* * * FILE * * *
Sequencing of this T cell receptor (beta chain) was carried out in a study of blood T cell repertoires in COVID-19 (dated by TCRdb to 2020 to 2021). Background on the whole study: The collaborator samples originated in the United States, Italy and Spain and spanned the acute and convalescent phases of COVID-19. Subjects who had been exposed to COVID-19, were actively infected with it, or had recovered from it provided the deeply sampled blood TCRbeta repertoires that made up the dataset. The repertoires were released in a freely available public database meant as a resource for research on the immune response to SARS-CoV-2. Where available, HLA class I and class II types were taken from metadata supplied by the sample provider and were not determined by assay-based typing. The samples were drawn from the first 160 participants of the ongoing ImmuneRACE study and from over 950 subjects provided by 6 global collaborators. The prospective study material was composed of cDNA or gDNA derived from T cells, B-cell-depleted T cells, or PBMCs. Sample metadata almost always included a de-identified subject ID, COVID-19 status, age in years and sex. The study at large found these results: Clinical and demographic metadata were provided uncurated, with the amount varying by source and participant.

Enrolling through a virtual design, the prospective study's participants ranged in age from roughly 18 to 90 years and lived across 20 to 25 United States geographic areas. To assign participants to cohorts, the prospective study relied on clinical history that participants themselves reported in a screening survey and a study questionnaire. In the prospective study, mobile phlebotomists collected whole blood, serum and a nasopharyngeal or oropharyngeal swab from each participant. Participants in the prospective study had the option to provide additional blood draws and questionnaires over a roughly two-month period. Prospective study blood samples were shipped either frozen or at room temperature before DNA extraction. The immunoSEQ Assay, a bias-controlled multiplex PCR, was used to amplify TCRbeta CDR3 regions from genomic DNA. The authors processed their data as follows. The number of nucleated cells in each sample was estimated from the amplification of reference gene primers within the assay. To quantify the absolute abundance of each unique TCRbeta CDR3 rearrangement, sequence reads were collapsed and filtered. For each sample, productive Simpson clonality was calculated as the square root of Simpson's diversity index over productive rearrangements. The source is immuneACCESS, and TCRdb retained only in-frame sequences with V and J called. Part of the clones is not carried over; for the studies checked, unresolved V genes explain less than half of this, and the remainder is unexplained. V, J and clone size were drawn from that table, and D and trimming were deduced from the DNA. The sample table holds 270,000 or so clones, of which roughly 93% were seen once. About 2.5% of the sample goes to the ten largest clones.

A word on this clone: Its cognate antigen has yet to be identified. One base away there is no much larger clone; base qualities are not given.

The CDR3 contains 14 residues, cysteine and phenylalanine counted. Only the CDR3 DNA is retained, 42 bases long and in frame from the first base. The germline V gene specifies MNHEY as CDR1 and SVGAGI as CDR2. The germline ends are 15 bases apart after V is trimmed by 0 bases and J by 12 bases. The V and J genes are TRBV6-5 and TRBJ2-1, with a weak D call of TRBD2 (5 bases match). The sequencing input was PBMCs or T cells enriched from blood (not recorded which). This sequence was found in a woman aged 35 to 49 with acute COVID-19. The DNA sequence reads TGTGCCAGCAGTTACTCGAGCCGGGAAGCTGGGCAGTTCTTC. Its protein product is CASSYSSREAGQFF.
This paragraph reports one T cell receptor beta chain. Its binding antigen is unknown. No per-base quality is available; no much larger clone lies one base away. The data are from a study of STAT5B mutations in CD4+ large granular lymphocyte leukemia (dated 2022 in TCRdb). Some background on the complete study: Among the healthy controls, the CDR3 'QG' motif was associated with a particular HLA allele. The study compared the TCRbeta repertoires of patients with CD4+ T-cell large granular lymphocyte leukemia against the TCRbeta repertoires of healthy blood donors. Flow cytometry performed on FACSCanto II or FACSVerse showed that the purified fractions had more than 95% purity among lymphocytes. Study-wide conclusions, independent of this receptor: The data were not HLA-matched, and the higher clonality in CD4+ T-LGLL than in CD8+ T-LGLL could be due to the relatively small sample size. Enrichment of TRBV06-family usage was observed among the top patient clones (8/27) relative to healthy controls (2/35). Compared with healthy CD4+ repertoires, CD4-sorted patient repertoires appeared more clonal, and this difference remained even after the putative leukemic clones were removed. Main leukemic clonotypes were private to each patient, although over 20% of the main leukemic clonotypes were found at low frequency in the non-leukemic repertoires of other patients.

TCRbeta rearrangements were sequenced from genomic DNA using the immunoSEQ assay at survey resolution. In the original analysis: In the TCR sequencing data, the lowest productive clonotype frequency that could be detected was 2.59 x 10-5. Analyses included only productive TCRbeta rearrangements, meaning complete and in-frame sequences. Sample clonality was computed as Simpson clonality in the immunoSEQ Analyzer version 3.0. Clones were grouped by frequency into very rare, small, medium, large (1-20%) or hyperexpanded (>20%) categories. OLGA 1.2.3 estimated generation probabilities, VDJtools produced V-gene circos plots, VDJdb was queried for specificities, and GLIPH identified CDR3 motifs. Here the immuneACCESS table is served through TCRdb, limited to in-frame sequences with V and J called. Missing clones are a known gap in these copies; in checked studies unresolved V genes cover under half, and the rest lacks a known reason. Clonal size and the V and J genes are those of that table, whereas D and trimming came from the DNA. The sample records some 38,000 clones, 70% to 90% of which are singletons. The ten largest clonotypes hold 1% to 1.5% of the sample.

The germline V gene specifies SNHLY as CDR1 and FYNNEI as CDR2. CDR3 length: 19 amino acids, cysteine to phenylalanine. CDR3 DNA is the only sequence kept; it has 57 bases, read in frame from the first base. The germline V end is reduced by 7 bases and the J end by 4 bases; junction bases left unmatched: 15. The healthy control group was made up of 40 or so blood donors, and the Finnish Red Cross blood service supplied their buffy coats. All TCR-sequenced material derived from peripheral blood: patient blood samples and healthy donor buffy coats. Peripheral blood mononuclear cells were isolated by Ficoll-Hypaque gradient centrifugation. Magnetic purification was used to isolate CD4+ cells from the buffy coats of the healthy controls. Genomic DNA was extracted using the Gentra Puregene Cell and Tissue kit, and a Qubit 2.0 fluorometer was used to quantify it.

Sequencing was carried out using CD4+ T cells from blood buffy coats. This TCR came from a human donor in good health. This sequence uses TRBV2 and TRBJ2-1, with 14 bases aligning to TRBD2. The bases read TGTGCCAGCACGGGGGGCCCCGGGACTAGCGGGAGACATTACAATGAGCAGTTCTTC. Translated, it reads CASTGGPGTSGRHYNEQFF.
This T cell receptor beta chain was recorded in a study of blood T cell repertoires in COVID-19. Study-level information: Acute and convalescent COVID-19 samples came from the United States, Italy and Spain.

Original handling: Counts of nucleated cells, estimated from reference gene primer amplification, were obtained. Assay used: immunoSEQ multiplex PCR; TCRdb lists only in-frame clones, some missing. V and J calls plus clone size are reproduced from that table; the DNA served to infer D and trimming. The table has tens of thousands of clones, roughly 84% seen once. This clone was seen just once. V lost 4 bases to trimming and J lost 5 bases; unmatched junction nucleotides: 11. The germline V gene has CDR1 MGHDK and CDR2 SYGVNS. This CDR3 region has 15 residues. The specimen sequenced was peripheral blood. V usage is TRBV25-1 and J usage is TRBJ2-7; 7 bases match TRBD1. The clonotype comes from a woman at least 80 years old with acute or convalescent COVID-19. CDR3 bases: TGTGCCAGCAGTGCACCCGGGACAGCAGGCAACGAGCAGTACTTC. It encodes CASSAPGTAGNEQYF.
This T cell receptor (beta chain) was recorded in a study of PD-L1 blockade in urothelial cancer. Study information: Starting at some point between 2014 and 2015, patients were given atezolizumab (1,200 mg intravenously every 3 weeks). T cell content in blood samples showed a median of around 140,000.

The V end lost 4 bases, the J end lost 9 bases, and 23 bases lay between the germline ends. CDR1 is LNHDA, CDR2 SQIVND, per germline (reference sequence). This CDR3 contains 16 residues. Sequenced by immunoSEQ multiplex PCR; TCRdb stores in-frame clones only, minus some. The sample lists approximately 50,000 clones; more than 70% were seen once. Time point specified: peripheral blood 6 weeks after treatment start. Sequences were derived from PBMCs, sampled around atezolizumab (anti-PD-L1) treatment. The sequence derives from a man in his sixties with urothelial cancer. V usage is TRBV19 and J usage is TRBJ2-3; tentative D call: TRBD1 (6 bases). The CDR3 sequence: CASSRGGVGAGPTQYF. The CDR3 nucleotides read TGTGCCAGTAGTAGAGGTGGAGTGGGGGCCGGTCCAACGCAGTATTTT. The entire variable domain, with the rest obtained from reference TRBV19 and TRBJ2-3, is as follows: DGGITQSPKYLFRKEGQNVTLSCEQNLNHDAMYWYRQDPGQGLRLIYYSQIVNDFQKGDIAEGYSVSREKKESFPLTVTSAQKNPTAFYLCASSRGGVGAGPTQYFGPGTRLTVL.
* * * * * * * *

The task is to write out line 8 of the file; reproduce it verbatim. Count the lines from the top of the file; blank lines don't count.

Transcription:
Sequencing was carried out using CD4+ T cells from blood buffy coats. This TCR came from a human donor in good health. This sequence uses TRBV2 and TRBJ2-1, with 14 bases aligning to TRBD2. The bases read TGTGCCAGCACGGGGGGCCCCGGGACTAGCGGGAGACATTACAATGAGCAGTTCTTC. Translated, it reads CASTGGPGTSGRHYNEQFF.